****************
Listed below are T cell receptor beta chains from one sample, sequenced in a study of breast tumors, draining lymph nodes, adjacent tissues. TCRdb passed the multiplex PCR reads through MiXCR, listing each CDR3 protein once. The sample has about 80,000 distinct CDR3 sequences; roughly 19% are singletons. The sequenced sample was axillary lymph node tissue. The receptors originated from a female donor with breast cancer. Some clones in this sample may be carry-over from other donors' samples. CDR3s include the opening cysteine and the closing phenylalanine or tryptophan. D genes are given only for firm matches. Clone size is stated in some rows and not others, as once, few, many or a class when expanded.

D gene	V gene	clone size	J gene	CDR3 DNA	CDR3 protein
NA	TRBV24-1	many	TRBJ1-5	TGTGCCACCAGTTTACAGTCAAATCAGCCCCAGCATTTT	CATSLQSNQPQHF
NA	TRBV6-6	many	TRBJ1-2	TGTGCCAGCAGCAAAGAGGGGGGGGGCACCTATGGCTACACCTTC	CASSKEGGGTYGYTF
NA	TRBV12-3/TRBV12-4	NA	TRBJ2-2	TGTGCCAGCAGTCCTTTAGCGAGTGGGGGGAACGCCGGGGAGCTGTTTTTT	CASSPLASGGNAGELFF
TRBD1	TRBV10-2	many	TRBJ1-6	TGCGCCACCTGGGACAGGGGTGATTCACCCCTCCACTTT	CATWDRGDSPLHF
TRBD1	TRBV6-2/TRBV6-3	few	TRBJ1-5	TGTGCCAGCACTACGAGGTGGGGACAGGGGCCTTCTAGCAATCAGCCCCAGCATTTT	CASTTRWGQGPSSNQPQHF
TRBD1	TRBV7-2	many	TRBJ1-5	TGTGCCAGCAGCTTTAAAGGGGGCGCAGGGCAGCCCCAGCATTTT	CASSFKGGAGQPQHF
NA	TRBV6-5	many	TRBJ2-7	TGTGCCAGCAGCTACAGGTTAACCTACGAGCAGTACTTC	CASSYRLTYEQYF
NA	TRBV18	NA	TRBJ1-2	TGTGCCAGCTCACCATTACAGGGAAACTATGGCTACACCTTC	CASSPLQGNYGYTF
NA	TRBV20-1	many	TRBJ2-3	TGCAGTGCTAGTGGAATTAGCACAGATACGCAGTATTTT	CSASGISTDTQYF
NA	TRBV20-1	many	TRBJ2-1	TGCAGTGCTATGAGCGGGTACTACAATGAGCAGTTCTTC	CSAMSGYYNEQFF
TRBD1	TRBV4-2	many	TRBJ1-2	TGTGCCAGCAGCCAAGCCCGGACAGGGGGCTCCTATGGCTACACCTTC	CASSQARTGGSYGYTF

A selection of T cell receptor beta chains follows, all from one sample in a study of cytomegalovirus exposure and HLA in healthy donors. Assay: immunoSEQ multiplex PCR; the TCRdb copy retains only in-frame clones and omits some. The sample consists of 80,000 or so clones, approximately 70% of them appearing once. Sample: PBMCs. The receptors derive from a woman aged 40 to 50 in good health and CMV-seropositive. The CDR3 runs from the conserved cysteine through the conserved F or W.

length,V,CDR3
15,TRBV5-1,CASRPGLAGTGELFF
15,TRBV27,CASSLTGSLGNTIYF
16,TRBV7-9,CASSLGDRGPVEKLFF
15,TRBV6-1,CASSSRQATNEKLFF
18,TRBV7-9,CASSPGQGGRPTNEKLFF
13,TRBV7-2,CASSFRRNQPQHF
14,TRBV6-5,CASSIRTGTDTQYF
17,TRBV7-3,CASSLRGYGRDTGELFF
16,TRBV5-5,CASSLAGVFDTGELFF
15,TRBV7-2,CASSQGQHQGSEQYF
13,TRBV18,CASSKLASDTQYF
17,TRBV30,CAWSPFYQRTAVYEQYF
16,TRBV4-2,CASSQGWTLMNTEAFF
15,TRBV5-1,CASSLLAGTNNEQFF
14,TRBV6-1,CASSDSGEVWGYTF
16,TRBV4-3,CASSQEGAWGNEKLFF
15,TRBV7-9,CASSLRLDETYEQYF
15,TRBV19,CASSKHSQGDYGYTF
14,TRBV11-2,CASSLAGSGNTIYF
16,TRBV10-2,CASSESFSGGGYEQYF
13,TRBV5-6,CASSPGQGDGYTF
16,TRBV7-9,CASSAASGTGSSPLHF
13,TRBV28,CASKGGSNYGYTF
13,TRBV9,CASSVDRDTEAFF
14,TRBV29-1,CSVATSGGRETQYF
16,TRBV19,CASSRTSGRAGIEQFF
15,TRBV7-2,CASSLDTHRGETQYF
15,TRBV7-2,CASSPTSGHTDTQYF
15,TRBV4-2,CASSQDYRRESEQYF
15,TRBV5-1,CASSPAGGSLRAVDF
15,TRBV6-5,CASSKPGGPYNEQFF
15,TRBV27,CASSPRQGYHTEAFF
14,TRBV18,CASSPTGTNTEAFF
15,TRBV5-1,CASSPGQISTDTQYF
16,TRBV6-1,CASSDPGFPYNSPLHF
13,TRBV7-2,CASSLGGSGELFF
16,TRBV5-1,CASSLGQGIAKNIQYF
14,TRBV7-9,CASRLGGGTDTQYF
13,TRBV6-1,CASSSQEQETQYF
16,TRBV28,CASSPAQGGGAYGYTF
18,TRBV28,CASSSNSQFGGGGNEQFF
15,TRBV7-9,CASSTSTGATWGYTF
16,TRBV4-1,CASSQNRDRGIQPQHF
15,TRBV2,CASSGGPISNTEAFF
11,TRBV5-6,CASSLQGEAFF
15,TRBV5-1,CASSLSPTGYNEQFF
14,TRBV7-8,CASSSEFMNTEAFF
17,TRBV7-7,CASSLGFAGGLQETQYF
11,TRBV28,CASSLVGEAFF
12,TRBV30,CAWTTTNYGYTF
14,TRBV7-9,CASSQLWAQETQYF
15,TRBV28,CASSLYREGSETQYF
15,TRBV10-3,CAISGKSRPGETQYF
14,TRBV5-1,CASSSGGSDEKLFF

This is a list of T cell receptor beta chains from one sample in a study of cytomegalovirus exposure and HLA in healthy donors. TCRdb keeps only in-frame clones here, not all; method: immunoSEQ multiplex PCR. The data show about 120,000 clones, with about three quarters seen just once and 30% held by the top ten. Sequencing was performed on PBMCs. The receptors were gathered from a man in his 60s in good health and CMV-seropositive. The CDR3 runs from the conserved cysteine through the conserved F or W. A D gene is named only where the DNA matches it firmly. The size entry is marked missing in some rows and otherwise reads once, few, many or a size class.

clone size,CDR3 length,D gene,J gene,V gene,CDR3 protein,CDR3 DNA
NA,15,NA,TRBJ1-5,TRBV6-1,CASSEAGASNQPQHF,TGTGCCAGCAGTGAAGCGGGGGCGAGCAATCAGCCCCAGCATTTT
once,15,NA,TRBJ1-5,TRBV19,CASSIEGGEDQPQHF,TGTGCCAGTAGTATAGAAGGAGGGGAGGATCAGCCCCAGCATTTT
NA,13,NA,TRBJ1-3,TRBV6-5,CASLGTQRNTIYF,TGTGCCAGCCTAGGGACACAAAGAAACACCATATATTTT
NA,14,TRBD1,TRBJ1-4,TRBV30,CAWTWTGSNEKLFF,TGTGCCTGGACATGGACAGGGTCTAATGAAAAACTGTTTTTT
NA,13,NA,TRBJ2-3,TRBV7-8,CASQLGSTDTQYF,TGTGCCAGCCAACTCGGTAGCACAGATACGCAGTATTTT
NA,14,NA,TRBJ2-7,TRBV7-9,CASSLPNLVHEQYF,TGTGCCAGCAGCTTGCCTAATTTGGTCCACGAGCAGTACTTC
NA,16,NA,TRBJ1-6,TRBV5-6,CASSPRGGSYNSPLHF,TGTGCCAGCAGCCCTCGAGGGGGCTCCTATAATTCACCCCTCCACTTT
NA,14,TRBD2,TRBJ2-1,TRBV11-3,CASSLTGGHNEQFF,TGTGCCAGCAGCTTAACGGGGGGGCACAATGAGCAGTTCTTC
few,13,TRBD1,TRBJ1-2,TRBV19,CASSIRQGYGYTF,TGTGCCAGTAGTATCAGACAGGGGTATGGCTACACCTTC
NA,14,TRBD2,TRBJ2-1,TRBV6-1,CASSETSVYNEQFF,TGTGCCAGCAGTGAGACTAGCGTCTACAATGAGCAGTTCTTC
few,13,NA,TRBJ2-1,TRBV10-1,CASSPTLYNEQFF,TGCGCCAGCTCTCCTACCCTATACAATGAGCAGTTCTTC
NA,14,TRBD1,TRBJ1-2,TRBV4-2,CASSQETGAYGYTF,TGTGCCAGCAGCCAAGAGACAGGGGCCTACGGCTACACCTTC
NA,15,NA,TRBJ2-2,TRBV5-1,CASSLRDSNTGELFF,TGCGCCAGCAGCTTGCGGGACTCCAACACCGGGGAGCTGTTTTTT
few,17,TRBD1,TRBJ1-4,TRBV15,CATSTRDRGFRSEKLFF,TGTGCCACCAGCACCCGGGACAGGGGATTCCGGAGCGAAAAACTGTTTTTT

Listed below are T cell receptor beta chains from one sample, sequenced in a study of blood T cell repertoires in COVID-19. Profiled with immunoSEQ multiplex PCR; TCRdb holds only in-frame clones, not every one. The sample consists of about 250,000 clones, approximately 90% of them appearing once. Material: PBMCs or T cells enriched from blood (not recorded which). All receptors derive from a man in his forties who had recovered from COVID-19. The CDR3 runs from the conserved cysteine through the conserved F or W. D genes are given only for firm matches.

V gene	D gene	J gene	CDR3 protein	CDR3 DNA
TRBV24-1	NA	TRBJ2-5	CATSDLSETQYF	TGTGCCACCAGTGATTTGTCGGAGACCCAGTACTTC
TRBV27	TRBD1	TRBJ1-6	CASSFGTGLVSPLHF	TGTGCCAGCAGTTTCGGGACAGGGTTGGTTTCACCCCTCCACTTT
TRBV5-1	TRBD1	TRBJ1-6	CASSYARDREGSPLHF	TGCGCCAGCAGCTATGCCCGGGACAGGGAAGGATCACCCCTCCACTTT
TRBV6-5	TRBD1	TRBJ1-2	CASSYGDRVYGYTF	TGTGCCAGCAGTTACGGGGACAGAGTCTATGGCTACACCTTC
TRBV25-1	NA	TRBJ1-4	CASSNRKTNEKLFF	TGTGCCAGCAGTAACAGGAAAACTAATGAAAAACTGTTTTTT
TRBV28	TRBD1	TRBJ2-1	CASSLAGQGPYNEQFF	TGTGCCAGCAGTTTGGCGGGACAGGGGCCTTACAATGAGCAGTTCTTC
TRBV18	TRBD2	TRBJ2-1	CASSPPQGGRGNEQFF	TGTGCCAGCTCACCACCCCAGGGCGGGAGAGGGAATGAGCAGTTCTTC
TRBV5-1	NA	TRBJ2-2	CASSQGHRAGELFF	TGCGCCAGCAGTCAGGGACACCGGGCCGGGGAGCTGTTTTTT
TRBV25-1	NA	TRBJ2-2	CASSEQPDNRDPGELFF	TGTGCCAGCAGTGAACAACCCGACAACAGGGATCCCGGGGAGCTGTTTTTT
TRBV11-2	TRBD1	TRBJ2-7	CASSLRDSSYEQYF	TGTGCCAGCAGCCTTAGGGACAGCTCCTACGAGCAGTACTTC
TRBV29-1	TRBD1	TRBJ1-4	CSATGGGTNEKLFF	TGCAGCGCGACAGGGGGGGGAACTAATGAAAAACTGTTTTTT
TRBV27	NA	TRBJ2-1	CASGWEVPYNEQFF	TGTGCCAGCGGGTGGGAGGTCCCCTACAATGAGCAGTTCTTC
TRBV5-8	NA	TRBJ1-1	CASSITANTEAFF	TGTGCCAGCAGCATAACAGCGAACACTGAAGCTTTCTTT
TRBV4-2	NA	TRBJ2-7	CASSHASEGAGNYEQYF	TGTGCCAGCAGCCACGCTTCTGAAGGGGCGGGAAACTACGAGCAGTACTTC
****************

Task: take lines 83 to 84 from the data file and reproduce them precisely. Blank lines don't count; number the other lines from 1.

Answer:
NA,14,TRBD1,TRBJ1-2,TRBV4-2,CASSQETGAYGYTF,TGTGCCAGCAGCCAAGAGACAGGGGCCTACGGCTACACCTTC
NA,15,NA,TRBJ2-2,TRBV5-1,CASSLRDSNTGELFF,TGCGCCAGCAGCTTGCGGGACTCCAACACCGGGGAGCTGTTTTTT